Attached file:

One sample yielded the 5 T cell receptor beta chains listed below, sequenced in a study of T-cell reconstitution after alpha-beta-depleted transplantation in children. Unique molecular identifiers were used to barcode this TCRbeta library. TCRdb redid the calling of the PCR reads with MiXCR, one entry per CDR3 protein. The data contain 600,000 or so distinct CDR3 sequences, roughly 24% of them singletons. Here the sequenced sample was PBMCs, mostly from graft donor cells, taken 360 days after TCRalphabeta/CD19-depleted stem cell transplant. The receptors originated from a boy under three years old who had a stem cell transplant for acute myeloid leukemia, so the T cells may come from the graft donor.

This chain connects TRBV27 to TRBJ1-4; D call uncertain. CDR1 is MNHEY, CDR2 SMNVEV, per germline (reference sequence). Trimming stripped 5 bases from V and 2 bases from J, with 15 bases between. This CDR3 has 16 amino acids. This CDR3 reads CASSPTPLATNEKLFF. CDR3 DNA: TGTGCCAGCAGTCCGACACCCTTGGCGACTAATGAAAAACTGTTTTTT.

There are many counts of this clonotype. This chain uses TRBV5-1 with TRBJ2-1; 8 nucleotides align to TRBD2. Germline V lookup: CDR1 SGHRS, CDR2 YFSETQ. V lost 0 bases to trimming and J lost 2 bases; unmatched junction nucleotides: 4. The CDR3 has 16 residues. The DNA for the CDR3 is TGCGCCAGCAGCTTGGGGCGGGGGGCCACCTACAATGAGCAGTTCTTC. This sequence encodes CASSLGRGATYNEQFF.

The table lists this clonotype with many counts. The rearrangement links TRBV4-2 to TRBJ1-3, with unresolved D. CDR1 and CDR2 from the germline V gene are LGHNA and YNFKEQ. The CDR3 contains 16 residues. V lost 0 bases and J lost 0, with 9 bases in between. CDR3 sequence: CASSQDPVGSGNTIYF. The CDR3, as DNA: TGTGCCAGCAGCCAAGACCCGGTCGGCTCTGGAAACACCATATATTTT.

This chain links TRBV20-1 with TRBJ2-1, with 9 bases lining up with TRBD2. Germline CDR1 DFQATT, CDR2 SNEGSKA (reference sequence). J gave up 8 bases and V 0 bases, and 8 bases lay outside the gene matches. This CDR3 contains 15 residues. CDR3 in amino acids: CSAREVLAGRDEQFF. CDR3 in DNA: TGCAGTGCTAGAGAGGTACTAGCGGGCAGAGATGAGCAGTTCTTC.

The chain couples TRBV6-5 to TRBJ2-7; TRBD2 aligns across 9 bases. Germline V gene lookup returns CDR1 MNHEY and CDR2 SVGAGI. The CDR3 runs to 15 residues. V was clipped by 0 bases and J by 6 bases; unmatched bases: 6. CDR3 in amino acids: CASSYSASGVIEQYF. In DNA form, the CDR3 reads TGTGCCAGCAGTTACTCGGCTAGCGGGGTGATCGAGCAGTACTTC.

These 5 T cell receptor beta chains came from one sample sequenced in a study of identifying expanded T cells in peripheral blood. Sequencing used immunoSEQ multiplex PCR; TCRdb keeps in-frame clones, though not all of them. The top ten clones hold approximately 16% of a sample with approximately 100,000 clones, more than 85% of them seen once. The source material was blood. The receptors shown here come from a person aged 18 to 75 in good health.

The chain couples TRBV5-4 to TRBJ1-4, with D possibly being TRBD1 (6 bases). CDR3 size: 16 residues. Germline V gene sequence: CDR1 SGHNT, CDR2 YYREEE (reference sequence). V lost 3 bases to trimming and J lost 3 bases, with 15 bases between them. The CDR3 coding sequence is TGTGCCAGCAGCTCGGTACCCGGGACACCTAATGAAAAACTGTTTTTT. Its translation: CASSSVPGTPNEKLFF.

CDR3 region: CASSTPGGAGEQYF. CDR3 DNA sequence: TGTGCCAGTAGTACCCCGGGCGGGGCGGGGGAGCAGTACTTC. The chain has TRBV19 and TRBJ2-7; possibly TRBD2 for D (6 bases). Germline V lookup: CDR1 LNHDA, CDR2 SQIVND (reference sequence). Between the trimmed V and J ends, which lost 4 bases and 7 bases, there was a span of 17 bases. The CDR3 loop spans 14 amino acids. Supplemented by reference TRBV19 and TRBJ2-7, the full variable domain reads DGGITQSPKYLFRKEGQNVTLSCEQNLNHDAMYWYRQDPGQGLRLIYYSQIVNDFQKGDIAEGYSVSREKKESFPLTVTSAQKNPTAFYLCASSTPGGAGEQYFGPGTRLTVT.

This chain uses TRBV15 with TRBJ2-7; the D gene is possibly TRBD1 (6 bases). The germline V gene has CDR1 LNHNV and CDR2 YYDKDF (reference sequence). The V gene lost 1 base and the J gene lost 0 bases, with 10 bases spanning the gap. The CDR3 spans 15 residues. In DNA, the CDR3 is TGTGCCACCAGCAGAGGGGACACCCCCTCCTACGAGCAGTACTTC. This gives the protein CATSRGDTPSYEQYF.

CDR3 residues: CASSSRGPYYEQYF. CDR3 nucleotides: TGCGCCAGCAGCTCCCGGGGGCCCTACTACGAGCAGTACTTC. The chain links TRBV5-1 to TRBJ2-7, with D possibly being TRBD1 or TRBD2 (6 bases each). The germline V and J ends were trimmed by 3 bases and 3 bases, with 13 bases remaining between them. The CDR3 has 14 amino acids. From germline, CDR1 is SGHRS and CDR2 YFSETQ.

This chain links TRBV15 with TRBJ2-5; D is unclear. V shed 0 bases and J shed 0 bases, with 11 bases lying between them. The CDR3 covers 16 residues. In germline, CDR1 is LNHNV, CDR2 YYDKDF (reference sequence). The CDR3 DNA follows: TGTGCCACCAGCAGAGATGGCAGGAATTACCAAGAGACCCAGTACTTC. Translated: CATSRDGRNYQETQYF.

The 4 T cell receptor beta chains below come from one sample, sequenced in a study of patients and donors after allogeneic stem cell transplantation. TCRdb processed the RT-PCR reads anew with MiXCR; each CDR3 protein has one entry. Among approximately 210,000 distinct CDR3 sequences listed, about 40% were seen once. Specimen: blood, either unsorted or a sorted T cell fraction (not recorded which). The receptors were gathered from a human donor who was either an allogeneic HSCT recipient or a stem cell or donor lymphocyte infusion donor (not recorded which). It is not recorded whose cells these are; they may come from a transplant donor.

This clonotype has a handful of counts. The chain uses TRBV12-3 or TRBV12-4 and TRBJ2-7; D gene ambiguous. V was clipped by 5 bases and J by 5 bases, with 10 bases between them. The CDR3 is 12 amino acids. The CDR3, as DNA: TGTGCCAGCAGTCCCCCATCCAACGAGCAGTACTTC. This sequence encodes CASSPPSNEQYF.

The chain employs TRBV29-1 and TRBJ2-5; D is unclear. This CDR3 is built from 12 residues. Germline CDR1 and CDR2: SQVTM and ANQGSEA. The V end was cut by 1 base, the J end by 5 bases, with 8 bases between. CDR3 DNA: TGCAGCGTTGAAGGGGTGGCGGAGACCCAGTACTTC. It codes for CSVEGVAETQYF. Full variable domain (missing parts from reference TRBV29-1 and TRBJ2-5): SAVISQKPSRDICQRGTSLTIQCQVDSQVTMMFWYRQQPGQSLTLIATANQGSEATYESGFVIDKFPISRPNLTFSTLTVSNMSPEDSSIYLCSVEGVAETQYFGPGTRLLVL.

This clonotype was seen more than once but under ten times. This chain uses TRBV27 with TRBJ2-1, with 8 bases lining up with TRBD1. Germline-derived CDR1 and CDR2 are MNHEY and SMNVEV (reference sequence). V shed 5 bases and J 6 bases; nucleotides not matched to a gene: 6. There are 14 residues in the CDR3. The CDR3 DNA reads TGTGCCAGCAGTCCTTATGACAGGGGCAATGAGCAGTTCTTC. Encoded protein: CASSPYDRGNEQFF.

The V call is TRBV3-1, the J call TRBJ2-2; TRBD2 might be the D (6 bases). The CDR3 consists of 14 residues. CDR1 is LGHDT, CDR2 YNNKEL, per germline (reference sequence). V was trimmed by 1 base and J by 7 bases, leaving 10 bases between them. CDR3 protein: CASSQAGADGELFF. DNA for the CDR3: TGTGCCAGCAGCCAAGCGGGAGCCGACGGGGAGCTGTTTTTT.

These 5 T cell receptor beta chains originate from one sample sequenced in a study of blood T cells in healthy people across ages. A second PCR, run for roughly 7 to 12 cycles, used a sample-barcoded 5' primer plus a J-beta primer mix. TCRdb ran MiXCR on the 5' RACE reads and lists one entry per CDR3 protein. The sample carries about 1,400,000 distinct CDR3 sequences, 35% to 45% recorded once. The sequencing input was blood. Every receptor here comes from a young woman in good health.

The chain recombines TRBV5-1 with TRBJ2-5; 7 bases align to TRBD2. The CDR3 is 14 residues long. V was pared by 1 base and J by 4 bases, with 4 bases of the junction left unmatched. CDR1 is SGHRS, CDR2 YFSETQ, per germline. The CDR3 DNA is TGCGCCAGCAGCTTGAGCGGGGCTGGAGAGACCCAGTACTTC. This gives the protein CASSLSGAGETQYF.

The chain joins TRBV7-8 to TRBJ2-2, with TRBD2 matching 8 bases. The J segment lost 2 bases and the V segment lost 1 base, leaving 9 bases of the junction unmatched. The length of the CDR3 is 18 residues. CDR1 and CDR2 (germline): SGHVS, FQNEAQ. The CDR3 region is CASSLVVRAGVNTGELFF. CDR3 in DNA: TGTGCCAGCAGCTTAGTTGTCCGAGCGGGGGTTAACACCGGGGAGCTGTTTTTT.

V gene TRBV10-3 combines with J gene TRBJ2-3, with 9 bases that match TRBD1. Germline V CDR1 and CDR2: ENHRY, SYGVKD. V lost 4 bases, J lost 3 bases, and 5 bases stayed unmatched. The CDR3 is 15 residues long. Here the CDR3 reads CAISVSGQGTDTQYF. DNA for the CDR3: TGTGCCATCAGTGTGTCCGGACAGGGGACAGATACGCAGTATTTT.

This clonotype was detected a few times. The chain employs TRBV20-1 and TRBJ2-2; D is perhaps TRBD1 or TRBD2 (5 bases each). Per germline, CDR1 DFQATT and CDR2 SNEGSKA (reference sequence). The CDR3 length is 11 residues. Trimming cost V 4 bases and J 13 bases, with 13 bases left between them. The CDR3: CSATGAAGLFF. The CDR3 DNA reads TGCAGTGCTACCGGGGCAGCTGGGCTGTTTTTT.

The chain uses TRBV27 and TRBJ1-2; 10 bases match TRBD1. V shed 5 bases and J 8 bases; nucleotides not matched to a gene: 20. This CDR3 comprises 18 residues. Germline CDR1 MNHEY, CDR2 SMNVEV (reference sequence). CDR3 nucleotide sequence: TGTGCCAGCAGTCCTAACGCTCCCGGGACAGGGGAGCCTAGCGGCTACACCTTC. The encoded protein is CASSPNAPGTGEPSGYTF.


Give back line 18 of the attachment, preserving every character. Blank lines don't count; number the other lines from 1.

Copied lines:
These 5 T cell receptor beta chains originate from one sample sequenced in a study of blood T cells in healthy people across ages. A second PCR, run for roughly 7 to 12 cycles, used a sample-barcoded 5' primer plus a J-beta primer mix. TCRdb ran MiXCR on the 5' RACE reads and lists one entry per CDR3 protein. The sample carries about 1,400,000 distinct CDR3 sequences, 35% to 45% recorded once. The sequencing input was blood. Every receptor here comes from a young woman in good health.